John Sholto Douglas, 9th Marquess of Queensberry (1844-1900), was a pugilist, atheist peer infamous for precipitating the downfall of playwright Oscar Wilde. He has become something of a Victorian pantomime villain but his life before the Wilde scandal goes some way to explain if not excuse his boorish behaviour. The 9th Marquess was fourteen and serving as a naval midshipman when his father died in a shooting accident widely thought to be suicide following disastrous gambling losses on a horse called Saunterer. He lost his religious belief following the death of his brother in a climbing accident on the Matterhorn; leading the expedition to recover the body himself but only finding a glove, belt and a boot.
In his youth the Marquess was distinguished as a ‘brave, beautiful boxer’ and his name survives in the sport for the twelve ‘Queensberry Rules’ he established at the Amateur Athletic Club in 1887. He married Sibyl Montgomery in 1866 who bore him four sons and a daughter. It was in the year of his marriage that the Marquess first visited Henry Poole & Co ordering a black silk velvet short lounging coat lined silk and a scarlet dress coat. The Marchioness belittled his interest in sport and derided his low intellect. In 1887 the Marchioness sued Queensberry for divorce on grounds of adultery. By 1876, Queensberry said of himself ‘I am turning into a very bitter, unhappy man’.
From 1872-1880 Queensberry sat in the House of Lords but was ejected for refusing to take the oath branding swearing on the Bible ‘Christian tomfoolery’. In 1881 he became President of the British Secular Union and a year later caused a scandal when he was thrown-out of the Lyceum theatre in London for heckling Alfred Lord Tennyson’s play The Promise of May that attacked the cause. The 1890s saw the 9th Marquess gradually say adieu to his sanity.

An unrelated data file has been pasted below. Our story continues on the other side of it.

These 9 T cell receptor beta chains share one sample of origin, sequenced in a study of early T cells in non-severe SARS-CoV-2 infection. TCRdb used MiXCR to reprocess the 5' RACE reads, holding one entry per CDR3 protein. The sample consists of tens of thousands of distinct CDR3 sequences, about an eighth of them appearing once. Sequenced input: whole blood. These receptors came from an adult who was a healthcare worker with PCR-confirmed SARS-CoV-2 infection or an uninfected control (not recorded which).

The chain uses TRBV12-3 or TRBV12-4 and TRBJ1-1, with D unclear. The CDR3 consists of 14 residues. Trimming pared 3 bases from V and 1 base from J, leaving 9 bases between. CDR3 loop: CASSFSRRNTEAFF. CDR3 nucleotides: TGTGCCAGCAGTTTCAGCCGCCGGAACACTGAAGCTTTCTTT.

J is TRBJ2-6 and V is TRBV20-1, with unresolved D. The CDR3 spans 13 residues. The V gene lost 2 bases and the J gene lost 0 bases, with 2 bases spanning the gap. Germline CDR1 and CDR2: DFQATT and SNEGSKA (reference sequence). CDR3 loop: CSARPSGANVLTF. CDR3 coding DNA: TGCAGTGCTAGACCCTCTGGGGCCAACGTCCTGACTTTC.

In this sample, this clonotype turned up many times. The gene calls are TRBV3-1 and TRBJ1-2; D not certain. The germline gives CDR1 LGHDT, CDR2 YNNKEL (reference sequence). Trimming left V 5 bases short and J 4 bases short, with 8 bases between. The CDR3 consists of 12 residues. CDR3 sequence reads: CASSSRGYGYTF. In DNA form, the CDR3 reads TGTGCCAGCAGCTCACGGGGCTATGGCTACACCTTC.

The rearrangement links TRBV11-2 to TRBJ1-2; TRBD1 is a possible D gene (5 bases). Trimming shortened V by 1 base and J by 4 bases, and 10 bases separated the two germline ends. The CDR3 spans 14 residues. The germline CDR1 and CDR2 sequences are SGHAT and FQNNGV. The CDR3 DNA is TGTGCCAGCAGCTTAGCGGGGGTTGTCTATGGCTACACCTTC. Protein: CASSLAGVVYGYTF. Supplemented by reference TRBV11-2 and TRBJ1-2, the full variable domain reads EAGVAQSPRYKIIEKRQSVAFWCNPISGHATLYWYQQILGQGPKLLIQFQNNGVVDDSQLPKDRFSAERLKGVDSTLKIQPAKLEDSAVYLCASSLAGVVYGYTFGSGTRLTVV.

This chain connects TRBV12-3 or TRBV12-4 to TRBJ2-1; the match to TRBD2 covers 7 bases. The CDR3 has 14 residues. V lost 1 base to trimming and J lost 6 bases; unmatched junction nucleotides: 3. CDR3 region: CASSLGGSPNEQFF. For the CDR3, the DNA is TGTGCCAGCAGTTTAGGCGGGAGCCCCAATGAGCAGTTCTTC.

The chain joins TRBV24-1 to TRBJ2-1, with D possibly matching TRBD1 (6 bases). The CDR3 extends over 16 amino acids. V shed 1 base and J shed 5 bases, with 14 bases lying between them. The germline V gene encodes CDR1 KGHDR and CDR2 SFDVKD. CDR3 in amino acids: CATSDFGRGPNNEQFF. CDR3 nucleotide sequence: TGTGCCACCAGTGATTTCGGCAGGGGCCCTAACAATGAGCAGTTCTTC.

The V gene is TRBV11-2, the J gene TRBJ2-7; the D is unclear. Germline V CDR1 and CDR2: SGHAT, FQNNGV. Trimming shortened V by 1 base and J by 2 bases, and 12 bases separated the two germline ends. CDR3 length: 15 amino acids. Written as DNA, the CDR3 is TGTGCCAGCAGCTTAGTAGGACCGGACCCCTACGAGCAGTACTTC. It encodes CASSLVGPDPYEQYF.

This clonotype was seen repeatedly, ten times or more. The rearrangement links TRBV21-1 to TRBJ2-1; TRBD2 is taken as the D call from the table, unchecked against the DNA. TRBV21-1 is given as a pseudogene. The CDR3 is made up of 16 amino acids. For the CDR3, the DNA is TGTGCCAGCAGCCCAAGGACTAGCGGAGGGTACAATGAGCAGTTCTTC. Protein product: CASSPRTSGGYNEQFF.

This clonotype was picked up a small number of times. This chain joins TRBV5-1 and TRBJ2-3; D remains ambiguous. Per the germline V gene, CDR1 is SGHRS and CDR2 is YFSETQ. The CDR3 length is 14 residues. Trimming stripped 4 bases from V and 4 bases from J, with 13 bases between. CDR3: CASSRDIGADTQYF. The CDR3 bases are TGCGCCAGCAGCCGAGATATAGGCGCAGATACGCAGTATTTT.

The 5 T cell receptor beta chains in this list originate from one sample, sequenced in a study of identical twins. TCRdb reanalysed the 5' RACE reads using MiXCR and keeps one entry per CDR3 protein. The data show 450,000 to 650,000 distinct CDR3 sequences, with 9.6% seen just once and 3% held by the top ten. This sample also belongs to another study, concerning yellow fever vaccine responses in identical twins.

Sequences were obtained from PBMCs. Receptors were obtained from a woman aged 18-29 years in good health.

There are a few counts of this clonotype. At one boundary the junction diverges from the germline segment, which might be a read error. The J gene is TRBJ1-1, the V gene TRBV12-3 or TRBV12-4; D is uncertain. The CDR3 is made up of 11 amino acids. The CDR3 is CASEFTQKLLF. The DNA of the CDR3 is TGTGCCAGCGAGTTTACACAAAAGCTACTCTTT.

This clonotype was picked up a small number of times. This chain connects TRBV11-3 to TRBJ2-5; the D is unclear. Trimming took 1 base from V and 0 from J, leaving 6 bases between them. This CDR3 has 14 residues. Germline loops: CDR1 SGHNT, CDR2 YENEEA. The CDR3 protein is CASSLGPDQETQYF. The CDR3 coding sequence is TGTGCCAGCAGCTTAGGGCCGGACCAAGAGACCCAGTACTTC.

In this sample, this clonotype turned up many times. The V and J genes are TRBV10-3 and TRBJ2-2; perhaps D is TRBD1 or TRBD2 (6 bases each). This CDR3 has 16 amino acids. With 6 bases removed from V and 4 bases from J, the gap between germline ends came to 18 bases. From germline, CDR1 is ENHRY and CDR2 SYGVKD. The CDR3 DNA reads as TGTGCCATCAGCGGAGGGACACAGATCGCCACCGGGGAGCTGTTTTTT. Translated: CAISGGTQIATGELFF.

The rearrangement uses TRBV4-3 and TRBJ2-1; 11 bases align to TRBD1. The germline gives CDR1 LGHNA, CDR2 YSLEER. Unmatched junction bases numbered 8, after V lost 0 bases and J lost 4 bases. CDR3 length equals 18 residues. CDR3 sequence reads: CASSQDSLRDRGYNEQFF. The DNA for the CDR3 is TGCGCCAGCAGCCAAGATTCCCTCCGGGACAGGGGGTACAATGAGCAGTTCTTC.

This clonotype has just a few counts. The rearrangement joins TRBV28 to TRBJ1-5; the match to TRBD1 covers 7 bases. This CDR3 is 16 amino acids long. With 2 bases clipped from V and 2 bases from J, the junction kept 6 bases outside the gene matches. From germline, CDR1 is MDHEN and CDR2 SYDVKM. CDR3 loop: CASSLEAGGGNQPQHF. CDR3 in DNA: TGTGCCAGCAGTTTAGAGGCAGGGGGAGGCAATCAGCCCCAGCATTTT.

In 1891 the Marquess’s brother Lord James Douglas was found in the Euston Station Hotel having slit his own throat in a depressive episode. In 1892 the 9th Marquess remarried but the union was annulled within the year on the grounds of non-consummation; Queensberry now being impotent and suffering from syphilis. In 1894 Queensberry’s eldest son Viscount Drumlanrig shot himself aged 27. The Viscount was a private secretary to Prime Minister the 5th Earl of Roseberry with whom his father had publicly accused him of having an affair.
Only a year after his eldest son’s death in a homosexual scandal, Queensberry was unhinged when it became apparent his third son Lord Alfred was in a similar illicit relationship with Oscar Wilde. ‘Bosie’ Douglas provoked his father by appearing in public with Wilde and sending him a telegram reading ‘what a funny little man you are’. It was at Bosie’s insistence that Wilde sued the Marquess of Queensberry for libel after the latter had left a note at Wilde’s club reading ‘Oscar Wilde posing as a (sic) somdomite’.
Queensberry was arrested for giving his second son (now heir) Lord Percy a black eye during an altercation on the corner of Old Bond Street. He believed, rightly, that Lord Percy was harbouring Wilde. As a parting shot, Queensberry said to his son ‘I tell all these strangers that you have been a bad son from your birth up and that I now publicly disown you’. It was the Marquess of Queensberry’s evidence that prompted Scotland Yard to arrest Wilde and charge him with gross indecency. When convicted, Wilde was sentenced to two-years’ hard labour.
Wilde would outlive the 9th Marquess by a year though his health and reputation never recovered after the prison sentence. The 9th Marquess of Queenberry died alone aged fifty-five in his London club of a stroke in the advance stages of syphilis. In its obituary, the Sporting Times said ‘it is not for us here to inquire into the workings of his peculiar mind. It had a craving for something: it knew not what’.